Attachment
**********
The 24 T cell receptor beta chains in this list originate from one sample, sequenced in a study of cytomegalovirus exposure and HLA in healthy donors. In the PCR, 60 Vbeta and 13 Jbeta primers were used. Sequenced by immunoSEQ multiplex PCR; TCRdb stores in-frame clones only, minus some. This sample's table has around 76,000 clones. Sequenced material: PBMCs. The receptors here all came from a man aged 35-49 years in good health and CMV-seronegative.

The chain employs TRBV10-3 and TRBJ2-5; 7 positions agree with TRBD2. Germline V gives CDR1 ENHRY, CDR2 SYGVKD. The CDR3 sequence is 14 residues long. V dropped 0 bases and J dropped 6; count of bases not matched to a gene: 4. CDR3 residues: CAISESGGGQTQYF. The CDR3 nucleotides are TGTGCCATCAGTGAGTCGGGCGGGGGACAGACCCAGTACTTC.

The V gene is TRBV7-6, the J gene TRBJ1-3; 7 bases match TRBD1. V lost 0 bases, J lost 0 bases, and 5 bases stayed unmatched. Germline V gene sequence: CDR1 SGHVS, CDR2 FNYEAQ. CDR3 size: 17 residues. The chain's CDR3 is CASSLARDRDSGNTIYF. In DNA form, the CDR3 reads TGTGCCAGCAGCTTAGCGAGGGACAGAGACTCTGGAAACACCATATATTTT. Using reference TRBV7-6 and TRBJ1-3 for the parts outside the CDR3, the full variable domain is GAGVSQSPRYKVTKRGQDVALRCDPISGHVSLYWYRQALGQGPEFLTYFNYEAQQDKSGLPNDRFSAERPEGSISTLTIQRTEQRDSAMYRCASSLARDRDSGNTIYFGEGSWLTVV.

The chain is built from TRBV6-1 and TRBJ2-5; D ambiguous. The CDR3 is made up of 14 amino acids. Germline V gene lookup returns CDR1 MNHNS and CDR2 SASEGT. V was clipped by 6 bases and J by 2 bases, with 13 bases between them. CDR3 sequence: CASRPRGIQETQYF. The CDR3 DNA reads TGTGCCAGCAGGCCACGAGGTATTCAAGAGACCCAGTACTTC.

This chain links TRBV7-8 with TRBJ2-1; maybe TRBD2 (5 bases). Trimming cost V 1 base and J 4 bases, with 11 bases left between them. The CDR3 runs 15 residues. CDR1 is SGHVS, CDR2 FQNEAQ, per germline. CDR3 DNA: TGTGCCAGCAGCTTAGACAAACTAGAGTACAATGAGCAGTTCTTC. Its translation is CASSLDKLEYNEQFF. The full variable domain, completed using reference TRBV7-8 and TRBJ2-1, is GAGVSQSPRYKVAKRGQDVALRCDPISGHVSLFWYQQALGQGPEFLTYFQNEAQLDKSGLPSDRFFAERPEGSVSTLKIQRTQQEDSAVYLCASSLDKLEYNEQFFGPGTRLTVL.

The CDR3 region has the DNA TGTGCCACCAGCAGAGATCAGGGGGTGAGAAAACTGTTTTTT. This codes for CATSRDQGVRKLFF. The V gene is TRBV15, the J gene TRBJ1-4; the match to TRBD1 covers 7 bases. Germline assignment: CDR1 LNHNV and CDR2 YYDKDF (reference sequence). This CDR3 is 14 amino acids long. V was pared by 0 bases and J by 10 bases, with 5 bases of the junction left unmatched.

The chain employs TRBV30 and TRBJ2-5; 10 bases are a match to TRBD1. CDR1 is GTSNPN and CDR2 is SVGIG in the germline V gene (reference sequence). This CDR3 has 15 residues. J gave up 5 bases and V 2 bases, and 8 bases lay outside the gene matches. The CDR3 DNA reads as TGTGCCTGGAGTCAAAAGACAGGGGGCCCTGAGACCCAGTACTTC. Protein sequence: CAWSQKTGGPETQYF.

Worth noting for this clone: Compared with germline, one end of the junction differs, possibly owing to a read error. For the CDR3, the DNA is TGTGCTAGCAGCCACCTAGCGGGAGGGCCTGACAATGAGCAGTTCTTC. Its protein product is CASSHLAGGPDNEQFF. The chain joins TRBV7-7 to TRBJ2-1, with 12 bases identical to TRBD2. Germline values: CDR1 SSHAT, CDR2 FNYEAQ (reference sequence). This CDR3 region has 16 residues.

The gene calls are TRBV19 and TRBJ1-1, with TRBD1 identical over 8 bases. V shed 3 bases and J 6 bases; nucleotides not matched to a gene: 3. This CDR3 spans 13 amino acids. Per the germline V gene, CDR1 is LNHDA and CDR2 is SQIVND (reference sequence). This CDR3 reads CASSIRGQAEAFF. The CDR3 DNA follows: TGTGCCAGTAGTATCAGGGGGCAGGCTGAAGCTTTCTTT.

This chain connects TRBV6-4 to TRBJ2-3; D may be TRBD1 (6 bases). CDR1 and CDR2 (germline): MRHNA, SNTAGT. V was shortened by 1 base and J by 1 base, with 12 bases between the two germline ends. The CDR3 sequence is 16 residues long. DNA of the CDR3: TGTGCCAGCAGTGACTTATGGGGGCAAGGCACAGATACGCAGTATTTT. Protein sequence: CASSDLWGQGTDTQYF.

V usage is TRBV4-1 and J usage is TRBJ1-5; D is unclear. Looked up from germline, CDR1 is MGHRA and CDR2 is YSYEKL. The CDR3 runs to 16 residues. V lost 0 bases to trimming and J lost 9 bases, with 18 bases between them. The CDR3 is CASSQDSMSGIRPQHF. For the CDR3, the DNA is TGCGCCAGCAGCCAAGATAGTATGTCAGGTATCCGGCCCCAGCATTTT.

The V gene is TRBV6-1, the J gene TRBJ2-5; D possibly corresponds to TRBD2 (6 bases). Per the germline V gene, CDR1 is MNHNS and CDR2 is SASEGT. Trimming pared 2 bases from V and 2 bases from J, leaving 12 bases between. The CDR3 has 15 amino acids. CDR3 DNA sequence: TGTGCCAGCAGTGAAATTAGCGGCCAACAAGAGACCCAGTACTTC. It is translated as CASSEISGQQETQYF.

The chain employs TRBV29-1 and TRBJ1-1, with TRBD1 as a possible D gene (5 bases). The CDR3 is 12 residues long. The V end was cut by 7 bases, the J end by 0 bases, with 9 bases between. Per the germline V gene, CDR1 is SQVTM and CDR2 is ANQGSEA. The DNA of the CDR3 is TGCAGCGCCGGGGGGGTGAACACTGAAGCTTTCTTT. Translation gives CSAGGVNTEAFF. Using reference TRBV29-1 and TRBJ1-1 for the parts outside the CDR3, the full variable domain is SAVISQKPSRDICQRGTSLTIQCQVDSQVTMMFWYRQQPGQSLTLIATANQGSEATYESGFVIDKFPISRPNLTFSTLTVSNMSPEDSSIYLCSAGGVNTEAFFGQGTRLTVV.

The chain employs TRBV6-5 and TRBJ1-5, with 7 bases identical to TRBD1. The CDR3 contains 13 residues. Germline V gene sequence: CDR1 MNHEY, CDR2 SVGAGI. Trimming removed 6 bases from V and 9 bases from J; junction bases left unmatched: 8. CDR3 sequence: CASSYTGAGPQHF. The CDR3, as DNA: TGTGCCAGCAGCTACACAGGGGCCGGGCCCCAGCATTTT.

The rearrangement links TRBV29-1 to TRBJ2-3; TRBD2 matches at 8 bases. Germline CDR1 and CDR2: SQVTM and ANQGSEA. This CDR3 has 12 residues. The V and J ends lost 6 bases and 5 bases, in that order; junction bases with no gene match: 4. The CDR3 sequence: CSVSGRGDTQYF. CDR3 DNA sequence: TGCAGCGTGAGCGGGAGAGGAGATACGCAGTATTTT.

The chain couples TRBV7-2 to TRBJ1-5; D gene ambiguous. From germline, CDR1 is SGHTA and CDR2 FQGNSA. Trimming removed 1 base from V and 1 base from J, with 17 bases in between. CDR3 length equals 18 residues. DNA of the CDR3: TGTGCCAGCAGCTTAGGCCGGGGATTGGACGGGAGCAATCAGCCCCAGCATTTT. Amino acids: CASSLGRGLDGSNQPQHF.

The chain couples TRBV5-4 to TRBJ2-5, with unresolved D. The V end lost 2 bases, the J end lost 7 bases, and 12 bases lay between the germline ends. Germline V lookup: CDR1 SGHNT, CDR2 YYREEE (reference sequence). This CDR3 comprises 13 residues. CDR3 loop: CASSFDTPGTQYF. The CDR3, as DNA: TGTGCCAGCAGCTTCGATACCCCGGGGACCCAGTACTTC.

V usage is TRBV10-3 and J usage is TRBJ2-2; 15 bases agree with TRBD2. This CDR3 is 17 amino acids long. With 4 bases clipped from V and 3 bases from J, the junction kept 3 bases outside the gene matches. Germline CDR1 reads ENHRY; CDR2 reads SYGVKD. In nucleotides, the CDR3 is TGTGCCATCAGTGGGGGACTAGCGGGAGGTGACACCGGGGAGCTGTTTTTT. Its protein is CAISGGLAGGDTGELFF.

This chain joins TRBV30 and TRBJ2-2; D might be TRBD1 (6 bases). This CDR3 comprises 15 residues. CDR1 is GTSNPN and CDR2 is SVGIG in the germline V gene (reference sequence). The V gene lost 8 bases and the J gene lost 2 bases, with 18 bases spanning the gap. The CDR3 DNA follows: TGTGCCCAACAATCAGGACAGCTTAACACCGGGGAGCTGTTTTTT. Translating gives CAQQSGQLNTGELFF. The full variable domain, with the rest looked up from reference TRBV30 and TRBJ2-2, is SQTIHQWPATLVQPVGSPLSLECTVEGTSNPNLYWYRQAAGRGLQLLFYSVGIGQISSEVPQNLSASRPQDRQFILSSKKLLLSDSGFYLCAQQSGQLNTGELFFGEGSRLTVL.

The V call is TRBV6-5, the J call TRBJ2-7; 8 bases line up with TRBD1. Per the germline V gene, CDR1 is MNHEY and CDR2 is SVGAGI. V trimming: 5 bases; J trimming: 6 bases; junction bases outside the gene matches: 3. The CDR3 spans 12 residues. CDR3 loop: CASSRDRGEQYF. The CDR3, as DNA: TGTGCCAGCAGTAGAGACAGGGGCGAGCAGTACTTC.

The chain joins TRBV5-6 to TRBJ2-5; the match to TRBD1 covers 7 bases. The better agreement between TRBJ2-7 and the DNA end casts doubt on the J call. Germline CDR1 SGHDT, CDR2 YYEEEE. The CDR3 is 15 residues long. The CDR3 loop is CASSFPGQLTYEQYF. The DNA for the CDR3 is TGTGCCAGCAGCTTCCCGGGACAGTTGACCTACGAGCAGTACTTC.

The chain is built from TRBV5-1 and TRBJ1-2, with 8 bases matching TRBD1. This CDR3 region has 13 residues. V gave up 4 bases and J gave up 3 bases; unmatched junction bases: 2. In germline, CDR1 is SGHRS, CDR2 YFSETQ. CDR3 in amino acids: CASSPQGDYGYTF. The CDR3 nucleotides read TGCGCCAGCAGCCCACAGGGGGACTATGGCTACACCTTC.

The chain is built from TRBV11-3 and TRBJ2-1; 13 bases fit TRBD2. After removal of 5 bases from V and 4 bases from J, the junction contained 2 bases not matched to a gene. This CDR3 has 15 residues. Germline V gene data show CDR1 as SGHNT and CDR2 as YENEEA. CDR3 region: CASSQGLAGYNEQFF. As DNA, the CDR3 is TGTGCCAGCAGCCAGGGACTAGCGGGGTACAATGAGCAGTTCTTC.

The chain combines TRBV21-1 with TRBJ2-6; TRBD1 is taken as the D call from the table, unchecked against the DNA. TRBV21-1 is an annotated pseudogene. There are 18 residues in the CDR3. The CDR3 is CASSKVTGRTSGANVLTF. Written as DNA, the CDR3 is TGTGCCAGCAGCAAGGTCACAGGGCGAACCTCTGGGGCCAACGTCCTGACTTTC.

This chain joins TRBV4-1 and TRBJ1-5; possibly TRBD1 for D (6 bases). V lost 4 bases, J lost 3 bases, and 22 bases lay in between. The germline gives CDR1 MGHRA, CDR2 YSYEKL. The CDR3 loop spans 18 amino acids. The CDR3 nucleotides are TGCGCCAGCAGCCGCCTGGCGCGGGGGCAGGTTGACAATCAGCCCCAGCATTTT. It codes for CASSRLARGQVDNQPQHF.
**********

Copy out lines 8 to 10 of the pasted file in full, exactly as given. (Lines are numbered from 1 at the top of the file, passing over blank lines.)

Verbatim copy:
Worth noting for this clone: Compared with germline, one end of the junction differs, possibly owing to a read error. For the CDR3, the DNA is TGTGCTAGCAGCCACCTAGCGGGAGGGCCTGACAATGAGCAGTTCTTC. Its protein product is CASSHLAGGPDNEQFF. The chain joins TRBV7-7 to TRBJ2-1, with 12 bases identical to TRBD2. Germline values: CDR1 SSHAT, CDR2 FNYEAQ (reference sequence). This CDR3 region has 16 residues.

The gene calls are TRBV19 and TRBJ1-1, with TRBD1 identical over 8 bases. V shed 3 bases and J 6 bases; nucleotides not matched to a gene: 3. This CDR3 spans 13 amino acids. Per the germline V gene, CDR1 is LNHDA and CDR2 is SQIVND (reference sequence). This CDR3 reads CASSIRGQAEAFF. The CDR3 DNA follows: TGTGCCAGTAGTATCAGGGGGCAGGCTGAAGCTTTCTTT.

This chain connects TRBV6-4 to TRBJ2-3; D may be TRBD1 (6 bases). CDR1 and CDR2 (germline): MRHNA, SNTAGT. V was shortened by 1 base and J by 1 base, with 12 bases between the two germline ends. The CDR3 sequence is 16 residues long. DNA of the CDR3: TGTGCCAGCAGTGACTTATGGGGGCAAGGCACAGATACGCAGTATTTT. Protein sequence: CASSDLWGQGTDTQYF.